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Parents used to rely on paper to sign kids in and out of day care, make payments to schools and get crucial updates from people they entrust with their youngest family members.
Now, schools, day care centers and even summer camps and Sunday schools are going digital with apps from start-ups including Brightwheel, Kangarootime, Kinderlime and Tadpoles.
Typically, these apps let parents enroll their kids, pay for day care and get daily secure messages — with photos — showing them how and what their children are doing at school.
The apps also serve as a digital sign-in and sign-out for families and schools.
Today, there are even more day care centers operating in the U.S. (740,000) than single-location restaurants (183,000), according to research from IBIS World. And day care centers generate around $50 billion in revenue domestically each year. Typically, for families with kids under age 6, child care and education represent their second biggest household expense.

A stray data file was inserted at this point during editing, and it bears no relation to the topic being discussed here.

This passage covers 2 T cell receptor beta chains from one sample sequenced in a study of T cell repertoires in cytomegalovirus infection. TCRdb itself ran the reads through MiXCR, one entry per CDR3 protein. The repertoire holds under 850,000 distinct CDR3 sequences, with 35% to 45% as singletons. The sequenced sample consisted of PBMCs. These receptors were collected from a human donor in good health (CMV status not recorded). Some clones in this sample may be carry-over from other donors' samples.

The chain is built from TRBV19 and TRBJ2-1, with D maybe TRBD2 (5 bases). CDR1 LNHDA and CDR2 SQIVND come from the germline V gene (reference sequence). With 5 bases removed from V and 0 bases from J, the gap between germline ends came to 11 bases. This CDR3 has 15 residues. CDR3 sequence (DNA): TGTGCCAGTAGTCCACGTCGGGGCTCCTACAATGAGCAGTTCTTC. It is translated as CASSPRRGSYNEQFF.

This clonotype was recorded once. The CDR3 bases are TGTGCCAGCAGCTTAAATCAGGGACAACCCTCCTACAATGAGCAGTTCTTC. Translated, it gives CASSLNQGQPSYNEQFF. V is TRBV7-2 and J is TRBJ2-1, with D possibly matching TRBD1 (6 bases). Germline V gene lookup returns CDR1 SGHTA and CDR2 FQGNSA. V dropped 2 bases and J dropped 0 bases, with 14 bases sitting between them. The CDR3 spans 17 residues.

The size of the market and transactions in it have attracted venture investors to this space.
Most recently, Brightwheel raised $21 million in a series B venture round led by Bessemer Venture Partners. (Omidyar Network, Chan Zuckerberg Initiative, GGV and others also funded the company.)
To make money, Brightwheel — which first garnered attention on the business reality show "Shark Tank" — charges preschools around $2.50 per kid per month.
Its app stands apart because, in addition to giving parents a way to connect with care centers, Brightwheel has also built in early childhood "learning assessments." These help day care operators to make sure they're keeping up with the quality of education recommended in their state's early learning frameworks.
"Investors used to roll their eyes at me, frankly," said Brightwheel founder and CEO Dave Vasen. "Why would a preschool need software? But then you remind them this is software as a service that makes things easier for businesses and better for customers. It's like Open Table was for restaurants or MindBody for fitness. Parents find this is an Instagram-like experience. And they want that."
Disclosure: CNBC owns the exclusive off-network cable rights to "Shark Tank."